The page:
A number of algorithms and computer software programs can be utilized to determine whether a sequence of interest is a KIM sequence variant within the scope of this invention. One such is the algorithm of Karlin and Altschul (1990) Proc. Natl. Acad. Sci. USA 87:2264-68, as modified in Karlin and Altschul (1993), Proc. Natl. Acad. Sci. USA 90:5873-77. This algorithm is incorporated into the NBLAST and XBLAST programs of Altschul et al. (1990) J. Mol. Biol. 215:403-10. BLAST nucleotide searches can be performed with NBLAST. BLAST protein searches can be performed with XBLAST. To obtain gapped alignments, gapped BLAST can be utilized as described in Altschul et al. (1997) Nucl. Acids Res. 25(17):3389-3402. All of the foregoing are available through http:.backslash..backslash.www.ncbi.nlm.nih.gov. Another suitable algorithm is that of Myers and Miller, CABIOS (1989), which is incorporated into the ALIGN program (version 2.0), which is a part of the Wisconsin Sequence Analysis package of the Genetics Computing Group (GCG). Thus, variants within the invention include any polypeptide or nucleic acid sequence which is identified through BLAST or CABIOS analysis as being related to a KIM nucleic acid or polypeptide sequence disclosed herein (e.g., rat KIM1, SEQ ID NO:3 or human KIM1, SEQ ID NO:7). "Related" sequences are those for which, in the judgement of an ordinarily skilled practitioner, the results of sequence analysis indicate a biologically significant relationship with the reference sequence (e.g., rat KIM1 or human KIM1).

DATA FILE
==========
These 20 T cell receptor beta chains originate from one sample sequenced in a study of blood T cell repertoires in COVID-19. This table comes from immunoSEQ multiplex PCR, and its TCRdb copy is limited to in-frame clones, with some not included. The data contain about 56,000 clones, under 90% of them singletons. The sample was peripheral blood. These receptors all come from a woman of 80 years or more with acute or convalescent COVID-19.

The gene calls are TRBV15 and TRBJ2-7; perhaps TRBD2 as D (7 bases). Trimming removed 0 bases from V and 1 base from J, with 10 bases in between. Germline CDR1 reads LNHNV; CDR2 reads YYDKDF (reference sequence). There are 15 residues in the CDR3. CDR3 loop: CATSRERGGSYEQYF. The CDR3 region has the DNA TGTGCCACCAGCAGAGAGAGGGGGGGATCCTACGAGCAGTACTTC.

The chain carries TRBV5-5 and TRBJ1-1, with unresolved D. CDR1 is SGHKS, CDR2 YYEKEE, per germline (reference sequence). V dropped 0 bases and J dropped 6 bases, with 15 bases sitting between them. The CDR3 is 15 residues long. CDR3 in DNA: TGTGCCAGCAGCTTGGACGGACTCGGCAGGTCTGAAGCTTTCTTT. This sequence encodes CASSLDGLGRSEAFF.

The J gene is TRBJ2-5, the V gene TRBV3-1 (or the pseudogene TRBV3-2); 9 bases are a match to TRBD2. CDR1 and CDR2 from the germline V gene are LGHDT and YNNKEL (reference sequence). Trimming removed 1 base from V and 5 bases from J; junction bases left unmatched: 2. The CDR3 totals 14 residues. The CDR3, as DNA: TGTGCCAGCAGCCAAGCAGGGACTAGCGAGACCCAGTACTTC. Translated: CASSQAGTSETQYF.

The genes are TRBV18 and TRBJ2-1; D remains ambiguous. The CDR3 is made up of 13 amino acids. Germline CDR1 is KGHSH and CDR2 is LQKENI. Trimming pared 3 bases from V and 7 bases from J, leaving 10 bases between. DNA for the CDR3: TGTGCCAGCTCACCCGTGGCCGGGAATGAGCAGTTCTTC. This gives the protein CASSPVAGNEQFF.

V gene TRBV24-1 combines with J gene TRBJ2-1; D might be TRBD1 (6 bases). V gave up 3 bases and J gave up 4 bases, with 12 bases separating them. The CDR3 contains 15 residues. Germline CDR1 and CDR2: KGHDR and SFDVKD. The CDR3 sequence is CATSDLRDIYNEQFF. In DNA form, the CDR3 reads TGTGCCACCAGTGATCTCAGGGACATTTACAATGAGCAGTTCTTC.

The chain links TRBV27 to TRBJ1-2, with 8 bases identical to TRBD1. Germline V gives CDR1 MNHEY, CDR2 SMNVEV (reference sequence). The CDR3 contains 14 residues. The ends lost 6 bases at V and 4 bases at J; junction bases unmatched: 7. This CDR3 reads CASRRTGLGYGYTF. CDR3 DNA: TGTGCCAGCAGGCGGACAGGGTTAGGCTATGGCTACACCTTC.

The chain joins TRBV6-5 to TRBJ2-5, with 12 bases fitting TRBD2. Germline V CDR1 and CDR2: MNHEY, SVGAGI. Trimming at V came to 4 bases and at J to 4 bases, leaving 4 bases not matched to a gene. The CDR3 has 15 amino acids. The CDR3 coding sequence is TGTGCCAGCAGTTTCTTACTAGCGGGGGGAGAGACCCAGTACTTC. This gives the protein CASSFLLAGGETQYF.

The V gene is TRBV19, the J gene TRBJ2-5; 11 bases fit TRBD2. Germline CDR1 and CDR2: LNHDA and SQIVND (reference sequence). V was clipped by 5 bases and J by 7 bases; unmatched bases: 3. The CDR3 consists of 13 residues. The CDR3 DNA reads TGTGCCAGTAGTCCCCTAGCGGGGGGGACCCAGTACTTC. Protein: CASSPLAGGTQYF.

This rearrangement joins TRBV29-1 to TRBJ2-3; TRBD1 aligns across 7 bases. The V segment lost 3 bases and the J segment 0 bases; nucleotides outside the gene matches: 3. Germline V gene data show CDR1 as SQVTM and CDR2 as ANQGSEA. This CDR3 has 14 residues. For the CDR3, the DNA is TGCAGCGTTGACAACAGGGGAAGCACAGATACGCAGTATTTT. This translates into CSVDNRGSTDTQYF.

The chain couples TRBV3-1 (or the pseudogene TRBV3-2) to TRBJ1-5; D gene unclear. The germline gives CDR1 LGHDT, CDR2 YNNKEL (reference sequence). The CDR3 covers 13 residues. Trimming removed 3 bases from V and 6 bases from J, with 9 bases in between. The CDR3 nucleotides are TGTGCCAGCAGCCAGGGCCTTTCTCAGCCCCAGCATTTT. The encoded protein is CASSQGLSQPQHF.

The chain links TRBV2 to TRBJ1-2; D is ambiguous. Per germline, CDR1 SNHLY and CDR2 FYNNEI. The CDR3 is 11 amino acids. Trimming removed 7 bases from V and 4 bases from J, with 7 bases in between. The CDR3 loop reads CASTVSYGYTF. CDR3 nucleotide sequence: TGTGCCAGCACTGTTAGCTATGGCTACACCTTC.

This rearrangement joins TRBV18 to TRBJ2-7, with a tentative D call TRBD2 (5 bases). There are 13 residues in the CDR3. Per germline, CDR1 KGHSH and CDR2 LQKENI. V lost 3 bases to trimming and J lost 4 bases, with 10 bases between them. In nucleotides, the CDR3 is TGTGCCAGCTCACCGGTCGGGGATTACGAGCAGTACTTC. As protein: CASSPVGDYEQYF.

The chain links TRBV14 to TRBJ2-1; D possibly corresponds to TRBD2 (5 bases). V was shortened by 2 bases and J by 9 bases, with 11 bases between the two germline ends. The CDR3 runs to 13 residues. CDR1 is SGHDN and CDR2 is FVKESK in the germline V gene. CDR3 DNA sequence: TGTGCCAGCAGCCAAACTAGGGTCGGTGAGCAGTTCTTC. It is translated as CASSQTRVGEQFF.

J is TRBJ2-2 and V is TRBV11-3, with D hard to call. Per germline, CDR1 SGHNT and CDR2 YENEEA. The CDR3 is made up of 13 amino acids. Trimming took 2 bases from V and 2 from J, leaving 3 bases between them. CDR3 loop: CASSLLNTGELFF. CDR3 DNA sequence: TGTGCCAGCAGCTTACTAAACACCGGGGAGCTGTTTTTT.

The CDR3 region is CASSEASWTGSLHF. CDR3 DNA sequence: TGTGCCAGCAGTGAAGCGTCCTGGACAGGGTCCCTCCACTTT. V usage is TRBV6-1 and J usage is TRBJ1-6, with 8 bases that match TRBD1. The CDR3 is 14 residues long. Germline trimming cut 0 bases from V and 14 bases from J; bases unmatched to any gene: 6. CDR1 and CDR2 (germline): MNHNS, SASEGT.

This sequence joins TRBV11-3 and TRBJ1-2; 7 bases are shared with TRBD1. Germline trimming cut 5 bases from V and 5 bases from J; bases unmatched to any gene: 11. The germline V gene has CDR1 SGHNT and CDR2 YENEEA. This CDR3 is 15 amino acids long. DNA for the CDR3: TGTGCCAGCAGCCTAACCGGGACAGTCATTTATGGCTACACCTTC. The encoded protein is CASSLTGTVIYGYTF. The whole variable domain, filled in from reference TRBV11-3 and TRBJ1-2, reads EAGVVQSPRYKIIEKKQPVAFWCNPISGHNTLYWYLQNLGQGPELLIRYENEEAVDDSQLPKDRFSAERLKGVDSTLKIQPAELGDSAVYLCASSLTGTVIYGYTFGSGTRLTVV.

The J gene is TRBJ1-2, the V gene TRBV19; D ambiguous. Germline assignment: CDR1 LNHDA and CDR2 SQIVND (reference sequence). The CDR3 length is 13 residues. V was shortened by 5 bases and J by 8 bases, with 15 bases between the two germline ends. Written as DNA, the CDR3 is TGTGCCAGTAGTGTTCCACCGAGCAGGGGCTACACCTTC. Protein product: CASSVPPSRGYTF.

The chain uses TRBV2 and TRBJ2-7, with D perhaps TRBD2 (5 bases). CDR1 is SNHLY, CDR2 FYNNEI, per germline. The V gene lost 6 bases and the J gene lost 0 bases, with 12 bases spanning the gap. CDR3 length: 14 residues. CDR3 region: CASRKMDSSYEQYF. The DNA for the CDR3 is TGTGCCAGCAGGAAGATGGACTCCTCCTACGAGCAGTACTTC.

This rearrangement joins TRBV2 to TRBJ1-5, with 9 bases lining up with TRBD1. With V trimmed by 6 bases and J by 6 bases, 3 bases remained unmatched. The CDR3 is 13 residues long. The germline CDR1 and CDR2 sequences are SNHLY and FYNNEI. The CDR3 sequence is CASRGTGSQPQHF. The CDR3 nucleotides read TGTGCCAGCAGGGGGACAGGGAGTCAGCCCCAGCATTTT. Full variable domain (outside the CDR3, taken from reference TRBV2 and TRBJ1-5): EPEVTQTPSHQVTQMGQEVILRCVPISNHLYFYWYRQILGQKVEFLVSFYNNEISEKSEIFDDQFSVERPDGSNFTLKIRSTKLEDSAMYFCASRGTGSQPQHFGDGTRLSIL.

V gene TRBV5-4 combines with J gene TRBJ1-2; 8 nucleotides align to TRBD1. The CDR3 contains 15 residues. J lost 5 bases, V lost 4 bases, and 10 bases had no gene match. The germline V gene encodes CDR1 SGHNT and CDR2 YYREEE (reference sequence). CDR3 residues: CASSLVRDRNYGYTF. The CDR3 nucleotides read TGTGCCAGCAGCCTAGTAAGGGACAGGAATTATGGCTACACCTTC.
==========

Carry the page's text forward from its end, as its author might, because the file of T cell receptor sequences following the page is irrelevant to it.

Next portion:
Preferably, sequence variants of the KIM proteins disclosed herein are those having an amino acid sequence which is at least forty (40) percent identical overall (i.e., when aligned) to a disclosed KIM polypeptide sequence, and sharing at least 80% of the aligned KIM cysteine residues. Particularly preferred sequence variants are those which meet the foregoing analysis criteria when analyzed, relative to a KIM reference sequence disclosed herein (e.g., rat KIM1, SEQ ID NO:3 or human KIM1, SEQ ID NO:7), using the program GAP, which is a part of the Wisconsin analysis package of the GCG. To run a GAP analysis, the following program parameters should be used: the gap creation penalty (gap weight) should be set to 3.0, and the gap extension penalty (gap length) should be set to 0.1. GAP uses the algorithm of Needelman et al. (1970), 48 J. Mol. Biol. 443-453, to create an alignment with the largest number of matched (aligned identical) residues and the fewest number of sequence gaps.
Just as it is possible to replace substituents of the scaffold, it is also possible to substitute functional groups which are bound to the scaffold with groups characterized by similar features. These substitutions will initially be conservative, i.e., the replacement group will have approximately the same size, shape, hydrophobicity and charge as the original group. Non-sequence modifications may include, for example, in vivo or in vitro chemical derivatization of portions of naturally occurring KIM protein, as well as changes in acetylation, methylation, phosphorylation, carboxylation or glycosylation.